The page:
The warning signs that climate change could adversely affect Pakistan are becoming more obvious by the day. Frequent floods, changing monsoon patterns, less rains in some areas and heavy rains in other, droughts are some of the signs that have been there for the past few years. This year the advent of winter has brought a severe challenge in the form of smog in most cities of Punjab.
The twin cities of Rawalpindi and Islamabad are also facing a barren spell with no rains for weeks and both the cities are covered in a thick haze. According to the Pakistan Economic Survey, more than 3,000 people were killed and a loss of $16 billion was incurred due to floods of 2010, 2011, and 2012. Bridges were swept away, infrastructure was damaged and people were displaced from their homes and villages.
Communication channels were lost in many areas and standing crops worth billions were wiped away. In 2014, floods in Punjab and Azad Kashmir destroyed thousands of developmental projects costing the government billions of rupees. More than 1,200 people lost their lives in Karachi heat wave in 2015. Flash floods in Chitral and drought in Thar cost many more lives.
Glaciers are shrinking faster than ever, making the flow of rivers more unpredictable downstream. But instead of turning to renewable energy resources like sunlight, wind, geo-thermal, the government has expedited work on coal power projects and nuclear power plants.
However, despite the fact that our country is categorized among the five most vulnerable due to climate change our policymakers seem in no hurry to chalk out a policy to counter the adverse affects of climate change. It may also be mentioned here that when it comes to contributing to global warming Pakistan has negligible contribution however it is regarded as a country that could be one of the most affected. And despite the fact that as a country we haven’t contributed to the threat of climate change we must take serious measures to counter the possible effects of this growing problem.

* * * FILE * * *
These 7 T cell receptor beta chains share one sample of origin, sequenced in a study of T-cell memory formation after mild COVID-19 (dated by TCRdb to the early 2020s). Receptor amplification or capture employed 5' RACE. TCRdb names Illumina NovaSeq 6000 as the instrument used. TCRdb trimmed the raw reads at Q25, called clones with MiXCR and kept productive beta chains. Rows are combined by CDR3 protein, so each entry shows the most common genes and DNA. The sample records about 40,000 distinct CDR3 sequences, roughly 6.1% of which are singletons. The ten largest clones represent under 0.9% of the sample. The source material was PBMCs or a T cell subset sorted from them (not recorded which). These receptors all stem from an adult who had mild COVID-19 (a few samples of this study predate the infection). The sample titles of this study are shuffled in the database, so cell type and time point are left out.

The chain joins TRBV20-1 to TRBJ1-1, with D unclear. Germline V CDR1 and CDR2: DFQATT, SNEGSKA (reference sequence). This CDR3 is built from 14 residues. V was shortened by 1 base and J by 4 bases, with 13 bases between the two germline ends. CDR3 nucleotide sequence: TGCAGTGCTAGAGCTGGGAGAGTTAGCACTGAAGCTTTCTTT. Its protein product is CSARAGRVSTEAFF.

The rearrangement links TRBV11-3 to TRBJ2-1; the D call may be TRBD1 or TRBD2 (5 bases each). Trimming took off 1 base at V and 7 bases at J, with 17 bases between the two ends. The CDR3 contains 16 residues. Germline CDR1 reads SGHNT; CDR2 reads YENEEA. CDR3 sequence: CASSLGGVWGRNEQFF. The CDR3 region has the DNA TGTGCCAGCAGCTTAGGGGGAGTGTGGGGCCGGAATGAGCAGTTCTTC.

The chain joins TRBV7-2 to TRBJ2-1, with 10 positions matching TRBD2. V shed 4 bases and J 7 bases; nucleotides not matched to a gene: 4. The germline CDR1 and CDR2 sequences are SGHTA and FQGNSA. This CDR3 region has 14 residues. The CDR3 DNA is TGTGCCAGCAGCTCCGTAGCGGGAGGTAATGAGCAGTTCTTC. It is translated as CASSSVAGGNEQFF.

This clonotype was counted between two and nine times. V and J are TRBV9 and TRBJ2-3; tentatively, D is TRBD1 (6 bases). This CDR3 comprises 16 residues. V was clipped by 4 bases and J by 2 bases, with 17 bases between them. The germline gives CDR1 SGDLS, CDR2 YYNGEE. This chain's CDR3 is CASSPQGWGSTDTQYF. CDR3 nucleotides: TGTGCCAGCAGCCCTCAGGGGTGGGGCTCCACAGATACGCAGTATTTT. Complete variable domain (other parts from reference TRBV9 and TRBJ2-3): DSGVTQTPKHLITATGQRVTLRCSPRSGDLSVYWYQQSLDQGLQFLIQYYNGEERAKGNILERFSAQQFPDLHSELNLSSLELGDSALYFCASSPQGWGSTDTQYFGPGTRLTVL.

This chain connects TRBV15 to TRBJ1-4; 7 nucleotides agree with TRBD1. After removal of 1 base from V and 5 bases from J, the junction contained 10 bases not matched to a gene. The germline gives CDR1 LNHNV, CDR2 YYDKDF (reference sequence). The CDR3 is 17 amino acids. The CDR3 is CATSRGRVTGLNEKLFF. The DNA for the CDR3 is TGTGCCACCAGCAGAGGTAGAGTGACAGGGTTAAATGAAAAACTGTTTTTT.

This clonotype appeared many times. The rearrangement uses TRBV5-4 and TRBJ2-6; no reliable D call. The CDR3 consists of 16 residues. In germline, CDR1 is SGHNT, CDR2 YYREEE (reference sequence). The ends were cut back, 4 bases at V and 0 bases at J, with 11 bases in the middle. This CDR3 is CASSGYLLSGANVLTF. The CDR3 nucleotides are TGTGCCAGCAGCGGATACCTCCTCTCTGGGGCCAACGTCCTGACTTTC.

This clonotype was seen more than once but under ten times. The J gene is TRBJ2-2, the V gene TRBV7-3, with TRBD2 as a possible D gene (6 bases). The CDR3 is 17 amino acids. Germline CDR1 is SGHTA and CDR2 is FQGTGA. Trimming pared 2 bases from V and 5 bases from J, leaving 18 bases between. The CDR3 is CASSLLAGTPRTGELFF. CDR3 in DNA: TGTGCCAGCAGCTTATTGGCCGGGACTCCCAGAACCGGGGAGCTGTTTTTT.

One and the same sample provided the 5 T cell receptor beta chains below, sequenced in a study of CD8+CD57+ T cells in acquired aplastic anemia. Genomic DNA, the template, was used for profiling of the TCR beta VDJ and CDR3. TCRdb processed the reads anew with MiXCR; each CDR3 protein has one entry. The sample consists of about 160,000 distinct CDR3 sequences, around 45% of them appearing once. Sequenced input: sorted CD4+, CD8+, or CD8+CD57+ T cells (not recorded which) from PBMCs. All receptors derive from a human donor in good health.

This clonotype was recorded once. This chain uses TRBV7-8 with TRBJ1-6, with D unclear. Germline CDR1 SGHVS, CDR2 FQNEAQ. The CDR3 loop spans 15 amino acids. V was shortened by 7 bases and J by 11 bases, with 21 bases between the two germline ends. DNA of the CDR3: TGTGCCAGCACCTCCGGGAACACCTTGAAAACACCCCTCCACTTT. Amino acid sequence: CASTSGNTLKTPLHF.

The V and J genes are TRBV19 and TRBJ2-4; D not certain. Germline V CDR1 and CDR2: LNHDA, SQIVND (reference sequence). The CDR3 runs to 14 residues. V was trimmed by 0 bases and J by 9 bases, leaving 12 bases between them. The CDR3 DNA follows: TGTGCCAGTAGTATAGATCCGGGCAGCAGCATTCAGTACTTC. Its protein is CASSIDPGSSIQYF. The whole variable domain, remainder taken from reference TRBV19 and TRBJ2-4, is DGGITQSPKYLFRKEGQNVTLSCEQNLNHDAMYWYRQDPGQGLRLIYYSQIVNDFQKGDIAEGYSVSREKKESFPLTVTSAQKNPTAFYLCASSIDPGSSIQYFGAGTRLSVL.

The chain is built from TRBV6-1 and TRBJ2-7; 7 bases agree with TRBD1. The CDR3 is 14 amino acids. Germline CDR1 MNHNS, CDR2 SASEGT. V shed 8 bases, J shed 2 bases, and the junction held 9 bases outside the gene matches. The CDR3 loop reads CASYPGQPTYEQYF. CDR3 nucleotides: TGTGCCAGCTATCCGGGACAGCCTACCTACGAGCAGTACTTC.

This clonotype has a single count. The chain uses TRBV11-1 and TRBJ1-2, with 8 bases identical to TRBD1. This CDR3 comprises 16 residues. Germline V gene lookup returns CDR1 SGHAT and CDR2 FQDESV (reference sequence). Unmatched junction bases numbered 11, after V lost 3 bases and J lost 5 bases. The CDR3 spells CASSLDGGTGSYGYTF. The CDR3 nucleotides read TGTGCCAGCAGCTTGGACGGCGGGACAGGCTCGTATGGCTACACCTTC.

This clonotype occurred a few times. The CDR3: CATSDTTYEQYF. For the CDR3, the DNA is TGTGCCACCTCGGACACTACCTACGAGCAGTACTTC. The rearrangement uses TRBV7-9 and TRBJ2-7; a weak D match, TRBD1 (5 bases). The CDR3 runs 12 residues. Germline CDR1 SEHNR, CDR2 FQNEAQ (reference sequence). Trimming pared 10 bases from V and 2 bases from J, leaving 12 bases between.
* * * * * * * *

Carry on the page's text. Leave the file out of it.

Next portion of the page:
Federal Minister for Climate Change (MoCC) Zahid Hamid recently announced that Pakistan’s climate change bill was in its final stages and would be presented before parliament soon. The bill sounds a good step but we are already lagging behind, how the bill and Pakistan Climate Change Council that will be formed as a result of this bill will counter the threat of climate change is something that only time will tell.
The government as a whole and the Ministry of Climate Change in particular should take emergency measures regarding environmental issues and climate change. It is projected that climate change will put around 49 million more people in the Asia/Pacific region at risk of hunger by 2020. According to UNEP, by 2030, adaptation can cost developing countries $ 140 to $ 300 billion per year. The government should also work on raising awareness regarding climate change and environmental issues, for now awareness regarding climate change is non-existent and there is a tendency to associate natural calamities like floods and drought to divine punishment.
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